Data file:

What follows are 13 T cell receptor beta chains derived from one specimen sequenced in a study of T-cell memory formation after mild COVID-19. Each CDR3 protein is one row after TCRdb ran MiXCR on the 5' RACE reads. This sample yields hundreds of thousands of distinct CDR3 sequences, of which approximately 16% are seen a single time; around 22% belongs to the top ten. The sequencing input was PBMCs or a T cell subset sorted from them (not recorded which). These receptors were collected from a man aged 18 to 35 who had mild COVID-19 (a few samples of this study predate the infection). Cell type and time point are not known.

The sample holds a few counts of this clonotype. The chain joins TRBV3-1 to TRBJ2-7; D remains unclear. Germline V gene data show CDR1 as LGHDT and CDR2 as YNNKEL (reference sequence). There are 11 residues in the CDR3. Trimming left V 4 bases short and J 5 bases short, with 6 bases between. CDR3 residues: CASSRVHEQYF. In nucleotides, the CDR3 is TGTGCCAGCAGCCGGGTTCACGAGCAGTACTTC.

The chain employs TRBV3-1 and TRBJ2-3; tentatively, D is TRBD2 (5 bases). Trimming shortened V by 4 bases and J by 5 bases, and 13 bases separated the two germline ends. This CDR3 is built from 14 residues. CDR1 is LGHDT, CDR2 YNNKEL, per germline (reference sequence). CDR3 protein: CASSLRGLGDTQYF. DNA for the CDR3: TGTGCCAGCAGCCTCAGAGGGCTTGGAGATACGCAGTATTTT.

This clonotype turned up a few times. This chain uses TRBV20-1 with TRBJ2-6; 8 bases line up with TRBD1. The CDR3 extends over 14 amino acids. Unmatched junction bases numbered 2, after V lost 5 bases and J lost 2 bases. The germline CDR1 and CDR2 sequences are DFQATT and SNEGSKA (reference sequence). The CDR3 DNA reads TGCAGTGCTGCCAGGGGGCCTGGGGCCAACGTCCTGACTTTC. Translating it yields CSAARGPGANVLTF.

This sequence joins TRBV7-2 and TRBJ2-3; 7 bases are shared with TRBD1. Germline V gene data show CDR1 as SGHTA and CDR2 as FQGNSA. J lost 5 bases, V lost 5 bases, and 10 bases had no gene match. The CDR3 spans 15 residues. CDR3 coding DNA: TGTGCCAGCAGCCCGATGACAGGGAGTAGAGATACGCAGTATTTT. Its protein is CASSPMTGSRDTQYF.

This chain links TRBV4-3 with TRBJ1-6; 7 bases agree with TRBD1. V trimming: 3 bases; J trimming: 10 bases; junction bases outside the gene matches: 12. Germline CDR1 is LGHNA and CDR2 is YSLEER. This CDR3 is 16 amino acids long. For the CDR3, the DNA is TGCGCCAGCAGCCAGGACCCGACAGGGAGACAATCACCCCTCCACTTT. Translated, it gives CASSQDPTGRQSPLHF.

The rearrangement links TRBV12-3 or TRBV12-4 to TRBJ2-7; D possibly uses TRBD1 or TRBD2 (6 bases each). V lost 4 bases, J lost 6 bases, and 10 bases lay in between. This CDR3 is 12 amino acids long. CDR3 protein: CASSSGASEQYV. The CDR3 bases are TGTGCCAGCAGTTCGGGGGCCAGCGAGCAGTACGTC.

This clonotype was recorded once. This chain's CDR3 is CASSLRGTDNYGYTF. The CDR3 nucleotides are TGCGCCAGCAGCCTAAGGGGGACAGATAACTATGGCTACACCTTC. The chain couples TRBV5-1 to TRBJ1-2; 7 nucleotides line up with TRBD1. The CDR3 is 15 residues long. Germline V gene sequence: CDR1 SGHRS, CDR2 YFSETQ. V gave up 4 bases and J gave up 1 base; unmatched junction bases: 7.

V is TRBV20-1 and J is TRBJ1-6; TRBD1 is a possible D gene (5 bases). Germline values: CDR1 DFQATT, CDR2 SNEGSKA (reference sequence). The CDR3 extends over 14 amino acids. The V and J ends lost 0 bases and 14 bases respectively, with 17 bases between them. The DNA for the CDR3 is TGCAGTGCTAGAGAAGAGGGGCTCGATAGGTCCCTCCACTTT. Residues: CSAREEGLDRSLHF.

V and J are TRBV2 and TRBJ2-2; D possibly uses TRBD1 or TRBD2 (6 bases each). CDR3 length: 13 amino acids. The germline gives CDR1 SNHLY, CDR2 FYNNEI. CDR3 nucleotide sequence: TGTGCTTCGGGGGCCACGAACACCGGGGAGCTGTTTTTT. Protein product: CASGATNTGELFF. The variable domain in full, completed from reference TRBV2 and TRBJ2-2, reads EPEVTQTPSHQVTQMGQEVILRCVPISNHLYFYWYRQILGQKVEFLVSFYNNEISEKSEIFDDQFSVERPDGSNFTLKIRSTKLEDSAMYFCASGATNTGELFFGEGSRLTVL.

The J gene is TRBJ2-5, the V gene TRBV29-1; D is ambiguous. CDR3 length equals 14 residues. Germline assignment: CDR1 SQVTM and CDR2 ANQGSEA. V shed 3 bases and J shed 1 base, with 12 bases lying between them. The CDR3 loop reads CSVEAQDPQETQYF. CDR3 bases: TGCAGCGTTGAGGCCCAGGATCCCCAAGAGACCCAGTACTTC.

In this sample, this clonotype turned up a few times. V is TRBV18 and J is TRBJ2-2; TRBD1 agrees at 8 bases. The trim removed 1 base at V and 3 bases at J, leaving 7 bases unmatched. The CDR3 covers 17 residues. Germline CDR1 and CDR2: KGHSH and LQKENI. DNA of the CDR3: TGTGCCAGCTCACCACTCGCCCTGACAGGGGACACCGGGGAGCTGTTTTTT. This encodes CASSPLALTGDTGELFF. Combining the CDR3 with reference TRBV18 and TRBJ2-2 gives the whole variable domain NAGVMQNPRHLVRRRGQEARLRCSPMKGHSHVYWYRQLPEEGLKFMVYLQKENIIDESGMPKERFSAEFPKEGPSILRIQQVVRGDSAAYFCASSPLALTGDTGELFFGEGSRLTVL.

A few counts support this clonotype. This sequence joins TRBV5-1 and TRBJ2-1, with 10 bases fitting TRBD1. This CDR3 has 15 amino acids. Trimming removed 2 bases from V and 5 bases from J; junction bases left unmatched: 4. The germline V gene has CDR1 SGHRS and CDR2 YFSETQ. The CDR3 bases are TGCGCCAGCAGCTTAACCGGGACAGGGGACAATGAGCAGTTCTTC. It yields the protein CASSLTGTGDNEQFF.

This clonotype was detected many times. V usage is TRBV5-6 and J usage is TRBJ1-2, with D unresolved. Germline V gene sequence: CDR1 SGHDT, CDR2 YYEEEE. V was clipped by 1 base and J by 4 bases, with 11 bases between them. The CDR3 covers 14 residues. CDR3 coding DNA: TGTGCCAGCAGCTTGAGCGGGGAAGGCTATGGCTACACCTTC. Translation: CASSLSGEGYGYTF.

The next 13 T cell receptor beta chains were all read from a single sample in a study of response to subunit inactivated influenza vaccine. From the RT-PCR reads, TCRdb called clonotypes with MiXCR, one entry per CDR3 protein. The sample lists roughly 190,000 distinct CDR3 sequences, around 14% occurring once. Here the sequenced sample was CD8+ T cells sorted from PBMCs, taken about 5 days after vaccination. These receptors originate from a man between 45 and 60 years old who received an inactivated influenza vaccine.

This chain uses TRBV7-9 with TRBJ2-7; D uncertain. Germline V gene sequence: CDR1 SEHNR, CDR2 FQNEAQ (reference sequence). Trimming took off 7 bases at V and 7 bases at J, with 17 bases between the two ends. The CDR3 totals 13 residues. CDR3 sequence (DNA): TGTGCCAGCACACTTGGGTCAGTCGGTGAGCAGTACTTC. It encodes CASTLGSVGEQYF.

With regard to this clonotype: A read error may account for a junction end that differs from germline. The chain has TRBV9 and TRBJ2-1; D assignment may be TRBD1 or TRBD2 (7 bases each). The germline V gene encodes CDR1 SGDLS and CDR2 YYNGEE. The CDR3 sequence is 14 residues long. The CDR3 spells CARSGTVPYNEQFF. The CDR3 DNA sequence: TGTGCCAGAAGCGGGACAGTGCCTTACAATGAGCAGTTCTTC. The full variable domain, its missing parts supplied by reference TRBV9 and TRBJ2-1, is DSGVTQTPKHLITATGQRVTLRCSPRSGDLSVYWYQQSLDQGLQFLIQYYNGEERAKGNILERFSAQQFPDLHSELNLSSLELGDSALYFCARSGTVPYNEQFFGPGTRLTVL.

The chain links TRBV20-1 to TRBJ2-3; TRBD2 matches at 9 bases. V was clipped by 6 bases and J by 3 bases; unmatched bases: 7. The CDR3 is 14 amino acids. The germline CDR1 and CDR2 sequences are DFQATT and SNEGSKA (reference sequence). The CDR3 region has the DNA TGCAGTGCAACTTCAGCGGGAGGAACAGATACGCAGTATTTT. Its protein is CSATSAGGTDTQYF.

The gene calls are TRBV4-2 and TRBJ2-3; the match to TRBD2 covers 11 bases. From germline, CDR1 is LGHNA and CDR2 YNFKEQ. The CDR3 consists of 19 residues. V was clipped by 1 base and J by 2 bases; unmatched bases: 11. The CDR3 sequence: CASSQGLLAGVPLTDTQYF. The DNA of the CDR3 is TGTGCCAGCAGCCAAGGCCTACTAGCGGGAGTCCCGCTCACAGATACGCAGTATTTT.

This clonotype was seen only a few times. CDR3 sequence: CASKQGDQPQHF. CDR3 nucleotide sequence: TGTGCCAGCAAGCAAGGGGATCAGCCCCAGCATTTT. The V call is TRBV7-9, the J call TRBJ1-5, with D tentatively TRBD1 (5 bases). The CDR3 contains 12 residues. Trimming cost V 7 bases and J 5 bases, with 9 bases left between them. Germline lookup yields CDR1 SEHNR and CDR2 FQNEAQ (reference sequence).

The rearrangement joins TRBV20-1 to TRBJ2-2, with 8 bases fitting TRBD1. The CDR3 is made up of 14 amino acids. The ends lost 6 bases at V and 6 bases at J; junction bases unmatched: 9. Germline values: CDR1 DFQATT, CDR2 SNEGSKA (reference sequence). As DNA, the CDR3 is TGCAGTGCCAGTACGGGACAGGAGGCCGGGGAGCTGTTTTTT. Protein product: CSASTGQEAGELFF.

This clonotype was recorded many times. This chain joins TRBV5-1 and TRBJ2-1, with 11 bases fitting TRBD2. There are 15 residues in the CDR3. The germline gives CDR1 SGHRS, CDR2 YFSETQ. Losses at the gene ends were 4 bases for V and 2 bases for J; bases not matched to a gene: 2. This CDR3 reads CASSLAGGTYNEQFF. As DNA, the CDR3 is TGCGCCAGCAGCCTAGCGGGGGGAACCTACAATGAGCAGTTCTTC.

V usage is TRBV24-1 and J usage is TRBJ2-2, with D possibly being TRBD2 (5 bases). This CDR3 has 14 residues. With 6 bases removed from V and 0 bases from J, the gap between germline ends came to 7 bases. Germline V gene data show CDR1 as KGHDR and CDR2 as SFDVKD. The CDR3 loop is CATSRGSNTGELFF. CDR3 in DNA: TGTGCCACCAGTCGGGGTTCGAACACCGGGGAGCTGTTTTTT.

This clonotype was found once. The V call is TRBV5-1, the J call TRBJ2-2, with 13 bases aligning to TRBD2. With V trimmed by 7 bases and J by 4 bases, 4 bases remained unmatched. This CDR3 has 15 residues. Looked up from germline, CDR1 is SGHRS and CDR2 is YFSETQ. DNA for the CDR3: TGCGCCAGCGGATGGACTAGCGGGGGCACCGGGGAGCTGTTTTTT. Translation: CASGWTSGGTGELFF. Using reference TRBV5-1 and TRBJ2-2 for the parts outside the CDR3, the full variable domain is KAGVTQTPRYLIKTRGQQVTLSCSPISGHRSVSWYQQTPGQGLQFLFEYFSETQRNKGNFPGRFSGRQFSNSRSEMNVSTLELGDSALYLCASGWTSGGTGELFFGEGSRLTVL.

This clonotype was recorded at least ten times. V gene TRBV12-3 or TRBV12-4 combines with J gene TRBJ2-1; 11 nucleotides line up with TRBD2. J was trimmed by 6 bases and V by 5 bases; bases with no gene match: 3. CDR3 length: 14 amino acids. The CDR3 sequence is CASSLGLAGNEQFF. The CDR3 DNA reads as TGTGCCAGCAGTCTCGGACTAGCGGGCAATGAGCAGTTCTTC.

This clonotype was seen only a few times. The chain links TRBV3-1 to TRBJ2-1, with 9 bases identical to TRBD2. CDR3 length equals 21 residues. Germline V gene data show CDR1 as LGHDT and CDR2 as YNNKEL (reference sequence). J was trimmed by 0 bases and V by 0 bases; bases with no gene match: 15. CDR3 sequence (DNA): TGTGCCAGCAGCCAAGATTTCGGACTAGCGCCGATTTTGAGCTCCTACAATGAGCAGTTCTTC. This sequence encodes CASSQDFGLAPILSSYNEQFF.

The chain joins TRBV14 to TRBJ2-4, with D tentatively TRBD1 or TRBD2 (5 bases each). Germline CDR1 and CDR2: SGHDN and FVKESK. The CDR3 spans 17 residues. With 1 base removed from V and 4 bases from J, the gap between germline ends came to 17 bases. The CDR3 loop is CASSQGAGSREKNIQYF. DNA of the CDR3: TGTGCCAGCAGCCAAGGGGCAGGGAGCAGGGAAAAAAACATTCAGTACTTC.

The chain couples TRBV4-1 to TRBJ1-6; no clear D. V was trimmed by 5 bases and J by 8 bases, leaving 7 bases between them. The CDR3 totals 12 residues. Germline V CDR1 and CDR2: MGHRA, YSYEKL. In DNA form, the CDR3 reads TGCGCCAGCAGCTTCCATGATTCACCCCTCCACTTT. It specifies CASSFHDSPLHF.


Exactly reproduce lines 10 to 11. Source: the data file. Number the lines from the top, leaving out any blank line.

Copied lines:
V and J are TRBV2 and TRBJ2-2; D possibly uses TRBD1 or TRBD2 (6 bases each). CDR3 length: 13 amino acids. The germline gives CDR1 SNHLY, CDR2 FYNNEI. CDR3 nucleotide sequence: TGTGCTTCGGGGGCCACGAACACCGGGGAGCTGTTTTTT. Protein product: CASGATNTGELFF. The variable domain in full, completed from reference TRBV2 and TRBJ2-2, reads EPEVTQTPSHQVTQMGQEVILRCVPISNHLYFYWYRQILGQKVEFLVSFYNNEISEKSEIFDDQFSVERPDGSNFTLKIRSTKLEDSAMYFCASGATNTGELFFGEGSRLTVL.

The J gene is TRBJ2-5, the V gene TRBV29-1; D is ambiguous. CDR3 length equals 14 residues. Germline assignment: CDR1 SQVTM and CDR2 ANQGSEA. V shed 3 bases and J shed 1 base, with 12 bases lying between them. The CDR3 loop reads CSVEAQDPQETQYF. CDR3 bases: TGCAGCGTTGAGGCCCAGGATCCCCAAGAGACCCAGTACTTC.